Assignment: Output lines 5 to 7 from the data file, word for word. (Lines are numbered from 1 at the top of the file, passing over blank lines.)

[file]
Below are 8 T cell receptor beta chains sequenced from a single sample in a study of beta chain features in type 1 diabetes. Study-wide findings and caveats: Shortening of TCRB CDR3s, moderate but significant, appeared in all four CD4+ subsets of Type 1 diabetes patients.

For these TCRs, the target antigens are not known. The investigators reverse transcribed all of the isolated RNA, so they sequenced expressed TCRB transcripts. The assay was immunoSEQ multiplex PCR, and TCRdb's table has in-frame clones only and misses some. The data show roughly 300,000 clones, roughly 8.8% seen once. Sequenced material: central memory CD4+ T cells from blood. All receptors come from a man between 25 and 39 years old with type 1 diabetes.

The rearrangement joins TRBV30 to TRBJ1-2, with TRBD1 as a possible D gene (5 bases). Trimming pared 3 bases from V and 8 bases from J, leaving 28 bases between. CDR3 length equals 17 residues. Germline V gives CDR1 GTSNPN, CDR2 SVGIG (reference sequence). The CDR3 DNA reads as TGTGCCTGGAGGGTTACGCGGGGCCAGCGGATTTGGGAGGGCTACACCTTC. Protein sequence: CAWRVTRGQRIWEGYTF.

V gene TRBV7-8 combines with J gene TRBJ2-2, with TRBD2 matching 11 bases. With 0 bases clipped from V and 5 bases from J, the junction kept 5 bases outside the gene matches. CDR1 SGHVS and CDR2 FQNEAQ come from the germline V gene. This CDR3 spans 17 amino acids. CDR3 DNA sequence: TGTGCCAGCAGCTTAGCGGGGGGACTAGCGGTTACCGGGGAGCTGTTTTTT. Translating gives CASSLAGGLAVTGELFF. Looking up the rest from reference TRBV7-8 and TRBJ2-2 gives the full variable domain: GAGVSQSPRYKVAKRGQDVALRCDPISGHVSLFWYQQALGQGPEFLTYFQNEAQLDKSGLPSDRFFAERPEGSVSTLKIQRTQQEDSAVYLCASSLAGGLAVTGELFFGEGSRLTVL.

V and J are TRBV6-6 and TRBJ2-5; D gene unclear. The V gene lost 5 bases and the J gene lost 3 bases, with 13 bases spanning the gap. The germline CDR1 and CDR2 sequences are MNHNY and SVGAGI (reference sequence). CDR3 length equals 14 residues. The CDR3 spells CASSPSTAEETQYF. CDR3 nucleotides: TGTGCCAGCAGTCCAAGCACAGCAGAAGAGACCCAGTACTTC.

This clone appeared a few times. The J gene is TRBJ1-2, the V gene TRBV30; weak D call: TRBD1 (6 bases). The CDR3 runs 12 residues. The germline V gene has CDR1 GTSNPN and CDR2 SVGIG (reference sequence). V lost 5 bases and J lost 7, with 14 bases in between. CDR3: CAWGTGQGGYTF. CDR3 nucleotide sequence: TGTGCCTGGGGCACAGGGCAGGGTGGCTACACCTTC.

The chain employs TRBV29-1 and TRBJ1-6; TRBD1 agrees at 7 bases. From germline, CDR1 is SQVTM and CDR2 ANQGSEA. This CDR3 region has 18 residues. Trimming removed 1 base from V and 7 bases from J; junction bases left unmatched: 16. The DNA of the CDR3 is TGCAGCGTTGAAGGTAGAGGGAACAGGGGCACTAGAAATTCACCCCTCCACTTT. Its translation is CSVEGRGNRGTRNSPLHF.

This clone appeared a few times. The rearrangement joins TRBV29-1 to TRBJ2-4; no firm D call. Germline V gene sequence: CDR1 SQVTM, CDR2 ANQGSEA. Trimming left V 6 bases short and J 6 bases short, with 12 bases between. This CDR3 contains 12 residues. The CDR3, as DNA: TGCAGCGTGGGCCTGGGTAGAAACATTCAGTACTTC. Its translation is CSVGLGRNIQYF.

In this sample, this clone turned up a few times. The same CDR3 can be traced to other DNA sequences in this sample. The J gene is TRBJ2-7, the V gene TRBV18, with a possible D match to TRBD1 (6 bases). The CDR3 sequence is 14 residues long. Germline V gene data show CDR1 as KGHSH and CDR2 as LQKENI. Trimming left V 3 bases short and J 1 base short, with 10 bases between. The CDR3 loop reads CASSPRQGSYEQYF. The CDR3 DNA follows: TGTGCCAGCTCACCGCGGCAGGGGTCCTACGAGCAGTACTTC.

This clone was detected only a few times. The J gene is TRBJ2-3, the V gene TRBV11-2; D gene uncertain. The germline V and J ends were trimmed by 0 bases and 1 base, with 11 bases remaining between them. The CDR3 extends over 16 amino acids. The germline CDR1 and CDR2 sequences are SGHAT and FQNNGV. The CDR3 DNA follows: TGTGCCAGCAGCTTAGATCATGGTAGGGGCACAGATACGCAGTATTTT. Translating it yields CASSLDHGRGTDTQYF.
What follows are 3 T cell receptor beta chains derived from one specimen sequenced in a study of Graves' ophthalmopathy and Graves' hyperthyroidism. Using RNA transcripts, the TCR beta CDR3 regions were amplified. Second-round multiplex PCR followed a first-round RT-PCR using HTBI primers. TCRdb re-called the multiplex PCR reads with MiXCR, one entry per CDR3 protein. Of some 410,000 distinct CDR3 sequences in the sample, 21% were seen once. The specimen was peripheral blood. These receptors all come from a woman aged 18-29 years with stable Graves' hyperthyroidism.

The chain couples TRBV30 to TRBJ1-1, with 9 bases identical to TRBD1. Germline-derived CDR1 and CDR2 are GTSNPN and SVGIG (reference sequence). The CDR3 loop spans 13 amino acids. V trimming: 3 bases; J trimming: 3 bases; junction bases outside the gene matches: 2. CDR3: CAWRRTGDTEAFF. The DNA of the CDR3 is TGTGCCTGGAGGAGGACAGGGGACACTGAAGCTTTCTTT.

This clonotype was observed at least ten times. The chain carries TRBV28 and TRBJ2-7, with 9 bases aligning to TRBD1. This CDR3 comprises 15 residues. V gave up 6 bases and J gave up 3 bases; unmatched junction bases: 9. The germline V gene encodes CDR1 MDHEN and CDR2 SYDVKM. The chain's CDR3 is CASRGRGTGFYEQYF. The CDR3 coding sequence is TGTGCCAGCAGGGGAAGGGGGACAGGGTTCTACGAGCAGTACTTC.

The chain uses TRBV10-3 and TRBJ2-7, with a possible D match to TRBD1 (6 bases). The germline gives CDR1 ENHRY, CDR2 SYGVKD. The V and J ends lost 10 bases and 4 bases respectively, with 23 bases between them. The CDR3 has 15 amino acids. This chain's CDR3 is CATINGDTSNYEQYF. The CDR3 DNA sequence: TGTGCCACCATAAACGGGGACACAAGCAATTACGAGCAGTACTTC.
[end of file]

V and J are TRBV6-6 and TRBJ2-5; D gene unclear. The V gene lost 5 bases and the J gene lost 3 bases, with 13 bases spanning the gap. The germline CDR1 and CDR2 sequences are MNHNY and SVGAGI (reference sequence). CDR3 length equals 14 residues. The CDR3 spells CASSPSTAEETQYF. CDR3 nucleotides: TGTGCCAGCAGTCCAAGCACAGCAGAAGAGACCCAGTACTTC.

This clone appeared a few times. The J gene is TRBJ1-2, the V gene TRBV30; weak D call: TRBD1 (6 bases). The CDR3 runs 12 residues. The germline V gene has CDR1 GTSNPN and CDR2 SVGIG (reference sequence). V lost 5 bases and J lost 7, with 14 bases in between. CDR3: CAWGTGQGGYTF. CDR3 nucleotide sequence: TGTGCCTGGGGCACAGGGCAGGGTGGCTACACCTTC.

The chain employs TRBV29-1 and TRBJ1-6; TRBD1 agrees at 7 bases. From germline, CDR1 is SQVTM and CDR2 ANQGSEA. This CDR3 region has 18 residues. Trimming removed 1 base from V and 7 bases from J; junction bases left unmatched: 16. The DNA of the CDR3 is TGCAGCGTTGAAGGTAGAGGGAACAGGGGCACTAGAAATTCACCCCTCCACTTT. Its translation is CSVEGRGNRGTRNSPLHF.